Tuesday, April 19, 2011

Notes from the Delivery Room 4/19

Happy Labor-Day, Mom!! I'm glad for your sake that babies DON'T grow in fields....I don't think they would take to well to being stacked behind the garage like firewood..... :-)

Notes from the Delivery Room

Strapped down,
victim in an old comic book,
I have been here before,
this place where pain winces
off the walls
like too bright light.
Bear down a doctor says,
foreman to sweating laborer,
but this work, this forcing
of one life from another
is something that I signed for
in a moment when I would have signed anything.
Babies should grow in fields;
common as beets or turnips
they should be picked and held
root end up, soil spilling
from between their toes -
and how much easier it would be later,
returning them to earth.
Bear up...bear down...the audience
grows restive, and I'm a new magician
who can't produce the rabbit
from my swollen hat.
She's crowning, someone says,
but there is no one royal here,
just me, quite barefoot,
greeting my barefoot child.

-Linda Pastan

Wednesday, April 13, 2011

Doubly Relieved 4/13

Doubly Relieved

My patient Comforter, my God,
My Life, my Breath, my holy Zeal,
My soul is doubly sorrowful:
That I still sin against your Seal,

And sinning cause my Sovereign grief.
I know it is your holy way
To make your grief serve perfect joy,
But I still pray, O bring the day

When, in the twinkling of an eye,
My soul will doubly be relieved:
I will not ever sin again,
And you will nevermore be grieved.

-John Piper

Tuesday, April 12, 2011

The Thing Is 4/12

The Thing Is

to love life, to love it even
when you have no stomach for it
and everything you've held dear
crumbles like burnt paper in your hands,
your throat filled with the silt of it.
When grief sits with you, its tropical heat
thickening the air, heavy as water
more fit for gills than lungs;
when grief weights you like your own flesh
only more of it, an obesity of grief,
you think, How can a body withstand this?
Then you hold life like a face
between your palms, a plain face,
no charming smile, no violet eyes,
and you say, yes, I will take you
I will love you, again.

-Ellen Bass

Monday, April 11, 2011

Forgetfulness 4/11

More Billy Collins. Can't get enough of this guy!


The name of the author is the first to go
followed obediently by the title, the plot,
the heartbreaking conclusion, the entire novel
which suddenly becomes one you have never read,
never even heard of,

as if, one by one, the memories you used to harbor
decided to retire to the southern hemisphere of the brain,
to a little fishing village where there are no phones.

Long ago you kissed the names of the nine Muses goodbye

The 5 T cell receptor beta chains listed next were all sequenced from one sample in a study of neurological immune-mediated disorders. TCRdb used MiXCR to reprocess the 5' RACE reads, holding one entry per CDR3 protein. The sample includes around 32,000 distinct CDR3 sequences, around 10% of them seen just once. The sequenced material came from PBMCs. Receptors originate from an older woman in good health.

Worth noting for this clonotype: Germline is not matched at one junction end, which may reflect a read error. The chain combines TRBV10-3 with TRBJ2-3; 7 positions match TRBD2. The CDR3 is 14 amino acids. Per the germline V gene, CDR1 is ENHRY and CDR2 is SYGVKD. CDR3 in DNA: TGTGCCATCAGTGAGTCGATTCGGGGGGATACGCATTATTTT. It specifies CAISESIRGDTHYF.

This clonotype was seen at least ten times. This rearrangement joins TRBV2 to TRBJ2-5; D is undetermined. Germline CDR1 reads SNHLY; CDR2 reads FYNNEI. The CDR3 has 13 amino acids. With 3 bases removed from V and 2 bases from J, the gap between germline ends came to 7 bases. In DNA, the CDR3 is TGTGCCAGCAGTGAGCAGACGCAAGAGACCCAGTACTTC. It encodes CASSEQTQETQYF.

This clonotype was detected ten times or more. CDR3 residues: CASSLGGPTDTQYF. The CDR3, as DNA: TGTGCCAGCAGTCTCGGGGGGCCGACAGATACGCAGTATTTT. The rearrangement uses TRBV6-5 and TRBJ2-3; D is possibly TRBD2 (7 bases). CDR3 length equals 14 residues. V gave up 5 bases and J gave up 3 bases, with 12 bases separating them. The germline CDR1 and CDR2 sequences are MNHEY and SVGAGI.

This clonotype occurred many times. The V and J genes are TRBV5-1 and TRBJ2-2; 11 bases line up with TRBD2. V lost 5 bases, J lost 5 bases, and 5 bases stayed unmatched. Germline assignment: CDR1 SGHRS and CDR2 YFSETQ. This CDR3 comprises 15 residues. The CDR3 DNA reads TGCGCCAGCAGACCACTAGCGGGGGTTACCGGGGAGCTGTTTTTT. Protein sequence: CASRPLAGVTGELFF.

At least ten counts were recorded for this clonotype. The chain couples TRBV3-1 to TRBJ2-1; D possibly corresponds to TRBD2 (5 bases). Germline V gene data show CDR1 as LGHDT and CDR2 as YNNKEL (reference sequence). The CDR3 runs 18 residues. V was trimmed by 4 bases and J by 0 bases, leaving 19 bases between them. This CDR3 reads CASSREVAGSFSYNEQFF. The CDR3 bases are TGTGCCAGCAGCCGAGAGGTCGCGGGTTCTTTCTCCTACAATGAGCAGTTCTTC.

and watched the quadratic equation pack its bag,
and even now as you memorize the order of the planets,

something else is slipping away, a state flower perhaps,
the address of an uncle, the capital of Paraguay.

Whatever it is you are struggling to remember,
it is not poised on the tip of your tongue,
not even lurking in some obscure corner of your spleen.

It has floated away down a dark mythological river
whose name begins with an L as far as you can recall,
well on your own way to oblivion where you will join those
who have even forgotten how to swim and how to ride a bicycle.

No wonder you rise in the middle of the night
to look up the date of a famous battle in a book on war.
No wonder the moon in the window seems to have drifted
out of a love poem that you used to know by heart.

-Billy Collins

Sunday, April 10, 2011

Burned Man 4/10

Burned Man

When I was twelve, a man was burned
not quite to death at my father's
factory. Recovered enough
to walk the town, he didn't know
what to do with himself - a ghost
whose scarred, fire bubbled face made you
look away, though not my father
who felt responsible and so wouldn't
refuse the man's eyes when they fell
upon him. The burned man held no
grudge, thought the accident his
own fault, and sought my father out
as the one whose eyes told him yes,
he was still alive.
So they held long
conversations on the post office
stoop, which I observed from the car
where I waited, where I could read
my father's stiff shoulders, the way
he clutched the mail, how he tilted
his head, even his smile that was
in truth a grimace. I knew just
what my mother knew - my father
had to let himself be tortured
once or twice a week, whenever
Bernard Sawyers saw him in town,
lifted his claw of a hand, rasped
out his greeting that sounded like
a raven that'd been taught to say
Hello, Mr. Huddle, how are you?
They'd stand there talking in the town's
blazing sunlight, the one whom fire
had taken to the edge of death
and the other invisibly
burning while they passed the time of day.

-David Huddle.

Saturday, April 9, 2011

The Lagos Road 4/9

A beautiful and convicting poem by my talented friend Warren.

The Lagos Road

Four oyibos and one dudu
Driving the Lagos road.
Laughing. Chatting. Dancing.

A "go-slow."
Traffic backed up.